Three Brooklyn Nine-Nine actresses. Three very different dogs. "I actually got Banjo because these two were talking about their dogs all the time and how much joy they brought them," says Beatriz, 33, of the 10-year-old (possible) Chihuahua-Papillon mix she picked up at a shelter in Oregon (she thinks he looks a lot like Steve Buscemi, which she means as a compliment). Fumero, 31, got Bella, her French Mastiff, when Bella was just a tiny, adorable 3-month-old pup — and watched her balloon to a 110-pound tank with fur. "If she could talk, she'd sound like Bea Arthur," Fumero insists. And Peretti, 36, found her best friend — which she's named Untitled Dog Project — on a rescue website. "I knew I wanted a rescue, so I drove an hour outside of L.A., based just on his picture," she says. "The minute I met him, he promptly pooped on the floor and attacked another dog. I was like, 'I'll take him!' "

Brian Dow with Edie

As head of branding and marketing at APA, the busy agent spends his days repping the Kardashians and other clients. But his downtime is devoted to his fiance, their two French bulldogs and Edie, their potty-trained, indoor micropig (she'll grow only as large as 50 pounds on a diet of vegetables and miniature-pig food; micropigs mostly get along with other pets). "All pigs want to do is chill out in your lap," says Dow, 35. "They want to be fed, they want to be warm, and they want to be comfortable." Not too different from the Kardashians, come to think of it. The biggest challenge of pig ownership? Says Dow, "They're like roosters — they get up so early!"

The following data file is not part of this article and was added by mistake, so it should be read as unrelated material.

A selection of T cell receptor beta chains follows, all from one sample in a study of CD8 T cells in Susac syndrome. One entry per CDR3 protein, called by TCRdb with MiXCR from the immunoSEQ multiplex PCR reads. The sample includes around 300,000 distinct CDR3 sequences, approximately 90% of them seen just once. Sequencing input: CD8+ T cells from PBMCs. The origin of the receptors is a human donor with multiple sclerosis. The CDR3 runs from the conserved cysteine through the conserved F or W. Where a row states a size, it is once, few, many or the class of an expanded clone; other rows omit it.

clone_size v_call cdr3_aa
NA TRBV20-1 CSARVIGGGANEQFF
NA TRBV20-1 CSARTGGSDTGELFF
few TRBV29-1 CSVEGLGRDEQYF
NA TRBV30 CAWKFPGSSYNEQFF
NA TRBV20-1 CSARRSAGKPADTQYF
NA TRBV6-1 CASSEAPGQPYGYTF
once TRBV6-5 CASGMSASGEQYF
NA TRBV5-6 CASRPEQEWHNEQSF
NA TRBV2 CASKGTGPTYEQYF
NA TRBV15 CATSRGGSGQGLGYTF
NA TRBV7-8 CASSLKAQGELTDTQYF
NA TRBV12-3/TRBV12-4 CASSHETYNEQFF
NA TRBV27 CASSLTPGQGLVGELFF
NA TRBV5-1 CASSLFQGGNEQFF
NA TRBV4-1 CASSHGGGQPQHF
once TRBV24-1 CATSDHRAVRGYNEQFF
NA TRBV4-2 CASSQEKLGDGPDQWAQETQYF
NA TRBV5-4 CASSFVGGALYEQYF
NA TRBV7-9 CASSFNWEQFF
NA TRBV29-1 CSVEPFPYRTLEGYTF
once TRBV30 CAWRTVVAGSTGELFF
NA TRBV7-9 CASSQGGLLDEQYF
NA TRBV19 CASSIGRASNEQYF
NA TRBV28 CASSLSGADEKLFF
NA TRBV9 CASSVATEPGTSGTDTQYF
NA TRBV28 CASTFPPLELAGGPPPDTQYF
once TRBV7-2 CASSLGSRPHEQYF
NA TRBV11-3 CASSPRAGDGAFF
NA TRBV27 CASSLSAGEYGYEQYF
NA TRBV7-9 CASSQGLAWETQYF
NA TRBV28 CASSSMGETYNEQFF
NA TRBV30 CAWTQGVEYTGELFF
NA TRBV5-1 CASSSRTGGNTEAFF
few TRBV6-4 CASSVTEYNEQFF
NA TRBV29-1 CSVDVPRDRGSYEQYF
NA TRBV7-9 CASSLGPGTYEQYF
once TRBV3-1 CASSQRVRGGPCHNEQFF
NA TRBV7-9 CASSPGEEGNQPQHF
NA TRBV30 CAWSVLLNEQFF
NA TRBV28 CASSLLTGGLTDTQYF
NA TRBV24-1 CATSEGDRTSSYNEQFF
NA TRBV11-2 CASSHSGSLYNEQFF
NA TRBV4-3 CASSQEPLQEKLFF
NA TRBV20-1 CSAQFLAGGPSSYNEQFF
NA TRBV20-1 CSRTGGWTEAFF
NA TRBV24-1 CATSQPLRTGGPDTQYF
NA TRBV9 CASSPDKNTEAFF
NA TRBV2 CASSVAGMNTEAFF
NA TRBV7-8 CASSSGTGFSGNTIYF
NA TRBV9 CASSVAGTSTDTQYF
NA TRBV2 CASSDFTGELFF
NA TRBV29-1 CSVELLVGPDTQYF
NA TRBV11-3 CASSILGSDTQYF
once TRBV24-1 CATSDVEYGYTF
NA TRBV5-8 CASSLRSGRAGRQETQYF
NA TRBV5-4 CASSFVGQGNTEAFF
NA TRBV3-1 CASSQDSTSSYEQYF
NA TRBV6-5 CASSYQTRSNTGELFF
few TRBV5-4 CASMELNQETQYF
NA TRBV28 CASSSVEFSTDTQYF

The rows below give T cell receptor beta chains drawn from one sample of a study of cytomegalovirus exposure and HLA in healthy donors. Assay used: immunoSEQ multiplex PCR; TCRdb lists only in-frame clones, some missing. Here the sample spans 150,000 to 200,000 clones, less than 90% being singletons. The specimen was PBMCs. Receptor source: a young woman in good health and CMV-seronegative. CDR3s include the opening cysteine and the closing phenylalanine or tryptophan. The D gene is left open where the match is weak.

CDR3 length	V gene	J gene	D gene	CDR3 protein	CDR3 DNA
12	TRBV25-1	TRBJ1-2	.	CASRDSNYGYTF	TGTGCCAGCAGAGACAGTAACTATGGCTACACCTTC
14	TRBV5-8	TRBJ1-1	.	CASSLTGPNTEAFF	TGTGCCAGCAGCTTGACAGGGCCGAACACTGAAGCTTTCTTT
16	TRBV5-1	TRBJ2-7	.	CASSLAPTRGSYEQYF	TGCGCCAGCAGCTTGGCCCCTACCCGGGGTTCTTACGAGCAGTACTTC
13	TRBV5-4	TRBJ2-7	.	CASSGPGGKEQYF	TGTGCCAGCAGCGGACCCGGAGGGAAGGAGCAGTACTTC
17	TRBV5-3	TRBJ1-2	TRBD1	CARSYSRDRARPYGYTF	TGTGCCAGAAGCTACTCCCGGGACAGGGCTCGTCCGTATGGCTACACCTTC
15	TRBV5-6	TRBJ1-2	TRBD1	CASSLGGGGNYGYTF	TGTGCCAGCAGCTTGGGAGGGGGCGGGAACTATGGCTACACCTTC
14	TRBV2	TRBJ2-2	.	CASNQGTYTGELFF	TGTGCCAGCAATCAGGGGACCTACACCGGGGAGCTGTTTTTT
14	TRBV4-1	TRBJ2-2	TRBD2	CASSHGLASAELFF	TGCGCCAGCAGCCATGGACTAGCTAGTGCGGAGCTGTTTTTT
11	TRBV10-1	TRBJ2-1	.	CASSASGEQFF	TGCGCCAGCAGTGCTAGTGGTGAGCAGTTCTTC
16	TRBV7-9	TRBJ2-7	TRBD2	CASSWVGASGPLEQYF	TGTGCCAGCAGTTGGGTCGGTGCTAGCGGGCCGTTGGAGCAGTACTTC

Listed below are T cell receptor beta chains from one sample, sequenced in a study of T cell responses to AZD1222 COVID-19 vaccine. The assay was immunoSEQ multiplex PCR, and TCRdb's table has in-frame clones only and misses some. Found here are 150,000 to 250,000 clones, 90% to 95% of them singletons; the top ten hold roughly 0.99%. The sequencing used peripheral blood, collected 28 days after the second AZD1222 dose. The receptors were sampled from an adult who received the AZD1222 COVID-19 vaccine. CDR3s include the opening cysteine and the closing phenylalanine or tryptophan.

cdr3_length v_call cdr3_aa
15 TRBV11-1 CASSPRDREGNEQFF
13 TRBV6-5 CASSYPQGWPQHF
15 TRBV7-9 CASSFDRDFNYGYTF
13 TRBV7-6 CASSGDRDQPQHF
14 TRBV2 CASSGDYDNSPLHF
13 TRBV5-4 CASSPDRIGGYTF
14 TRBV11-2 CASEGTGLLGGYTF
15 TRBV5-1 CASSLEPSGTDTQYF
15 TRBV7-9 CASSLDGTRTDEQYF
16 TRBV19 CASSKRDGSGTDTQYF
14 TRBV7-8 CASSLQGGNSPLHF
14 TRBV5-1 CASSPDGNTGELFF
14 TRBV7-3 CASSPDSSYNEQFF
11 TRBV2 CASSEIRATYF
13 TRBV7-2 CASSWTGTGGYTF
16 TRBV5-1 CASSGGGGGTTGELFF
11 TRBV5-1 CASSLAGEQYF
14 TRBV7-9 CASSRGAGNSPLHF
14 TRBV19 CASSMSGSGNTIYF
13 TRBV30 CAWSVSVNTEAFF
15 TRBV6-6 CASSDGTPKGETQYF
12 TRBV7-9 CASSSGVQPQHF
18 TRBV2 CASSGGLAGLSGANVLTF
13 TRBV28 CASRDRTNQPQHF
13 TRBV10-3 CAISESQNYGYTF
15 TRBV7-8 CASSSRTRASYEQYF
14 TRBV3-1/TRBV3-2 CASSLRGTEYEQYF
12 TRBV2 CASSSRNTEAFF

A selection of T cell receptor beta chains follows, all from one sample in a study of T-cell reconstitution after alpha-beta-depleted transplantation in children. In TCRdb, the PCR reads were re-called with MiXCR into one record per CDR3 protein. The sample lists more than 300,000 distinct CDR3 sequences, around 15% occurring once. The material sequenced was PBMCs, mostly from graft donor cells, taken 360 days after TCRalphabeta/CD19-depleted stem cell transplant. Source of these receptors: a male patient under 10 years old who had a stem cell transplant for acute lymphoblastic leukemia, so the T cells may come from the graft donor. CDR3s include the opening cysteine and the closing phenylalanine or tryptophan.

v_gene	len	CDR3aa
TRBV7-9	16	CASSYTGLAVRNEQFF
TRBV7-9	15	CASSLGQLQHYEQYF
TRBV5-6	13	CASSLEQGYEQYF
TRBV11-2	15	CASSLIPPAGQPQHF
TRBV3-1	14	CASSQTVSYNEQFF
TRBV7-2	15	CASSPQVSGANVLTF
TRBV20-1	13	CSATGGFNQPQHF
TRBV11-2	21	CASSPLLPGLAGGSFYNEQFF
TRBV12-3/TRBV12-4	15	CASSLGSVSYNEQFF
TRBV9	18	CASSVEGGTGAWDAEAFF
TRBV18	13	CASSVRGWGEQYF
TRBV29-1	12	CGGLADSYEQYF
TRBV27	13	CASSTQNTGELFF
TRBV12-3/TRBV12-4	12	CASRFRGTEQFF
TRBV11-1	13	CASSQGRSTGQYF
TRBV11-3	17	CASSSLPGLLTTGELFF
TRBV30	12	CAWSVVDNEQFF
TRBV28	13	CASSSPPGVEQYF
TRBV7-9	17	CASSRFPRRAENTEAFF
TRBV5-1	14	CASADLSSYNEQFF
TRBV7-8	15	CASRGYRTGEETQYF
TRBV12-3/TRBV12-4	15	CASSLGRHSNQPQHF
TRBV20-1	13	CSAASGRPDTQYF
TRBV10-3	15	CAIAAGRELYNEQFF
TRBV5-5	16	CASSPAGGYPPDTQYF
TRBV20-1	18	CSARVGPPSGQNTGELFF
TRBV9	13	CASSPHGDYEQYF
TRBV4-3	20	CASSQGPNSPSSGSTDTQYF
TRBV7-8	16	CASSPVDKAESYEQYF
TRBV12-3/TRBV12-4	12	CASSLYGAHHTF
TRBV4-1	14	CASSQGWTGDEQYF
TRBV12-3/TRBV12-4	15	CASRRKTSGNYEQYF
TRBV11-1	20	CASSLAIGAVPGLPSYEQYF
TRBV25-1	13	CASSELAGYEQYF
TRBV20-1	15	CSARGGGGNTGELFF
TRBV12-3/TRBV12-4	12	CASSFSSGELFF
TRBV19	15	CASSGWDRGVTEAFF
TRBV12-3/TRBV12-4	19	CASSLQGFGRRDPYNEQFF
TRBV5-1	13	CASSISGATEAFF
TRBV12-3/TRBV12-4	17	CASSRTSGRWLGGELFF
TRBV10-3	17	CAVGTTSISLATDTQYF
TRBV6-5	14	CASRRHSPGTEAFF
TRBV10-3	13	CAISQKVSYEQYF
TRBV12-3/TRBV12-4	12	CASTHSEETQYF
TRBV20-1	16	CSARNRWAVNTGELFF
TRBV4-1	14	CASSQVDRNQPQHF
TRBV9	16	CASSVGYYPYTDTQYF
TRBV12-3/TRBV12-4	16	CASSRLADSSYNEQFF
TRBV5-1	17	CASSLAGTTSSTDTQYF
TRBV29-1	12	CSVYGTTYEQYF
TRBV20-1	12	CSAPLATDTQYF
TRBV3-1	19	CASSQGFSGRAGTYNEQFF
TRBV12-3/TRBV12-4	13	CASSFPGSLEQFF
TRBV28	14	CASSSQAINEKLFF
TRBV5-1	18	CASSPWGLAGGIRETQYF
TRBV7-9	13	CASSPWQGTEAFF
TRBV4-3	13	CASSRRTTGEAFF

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William and Louise Ward with Buster

"It's a prerequisite for being a client that you have to meet our dog," half-jokes UTA agent Louise Ward. Considering her husband is a founding partner at management and production company ROAR, that's one well-connected pup (his clients include Chris Hemsworth; she reps Channing Tatum). At first, William, 43, wasn't keen on adopting a pet so soon. "We had three tiny kids, and the last thing I wanted to add to our life was the chaos of an animal," he says. But while he was away on a business trip, Louise, 357 ("in dog years"), and the children found the Scotti Apso on Petfinder, at a shelter known for its high kill rate. "I thought I would just go down and look at him," she says. "Cut to, 'Honey, we got a dog!' "

Mace Neufeld with Margie

"I've had dogs and I've had cats, but I'm a bird man," says the veteran producer behind the Jack Ryan movies and the upcoming Denzel Washington action thriller The Equalizer. He has had 19 birds since he got his first parakeet when he was 15, but his current winged pal, a 2½-year-old African gray parrot who lives mostly cage-free with Neufeld and his wife, Diane, has the advantage of being able to talk. "Come here!" and "I'm a good girl," are among her favorite phrases. "Margie is very bonded to me," says Neufeld, 86. "She'll sit on my chest and I can pet her for an hour, and she won't move." African gray parrots generally have a life span of 40 to 50 years, which means Neufeld eventually will pass the bird to his grandchildren. He already is preparing for that day. "I'm teaching her to say, 'I miss Mace,' " he jokes.

This story first appeared in the Aug. 8 issue of The Hollywood Reporter magazine.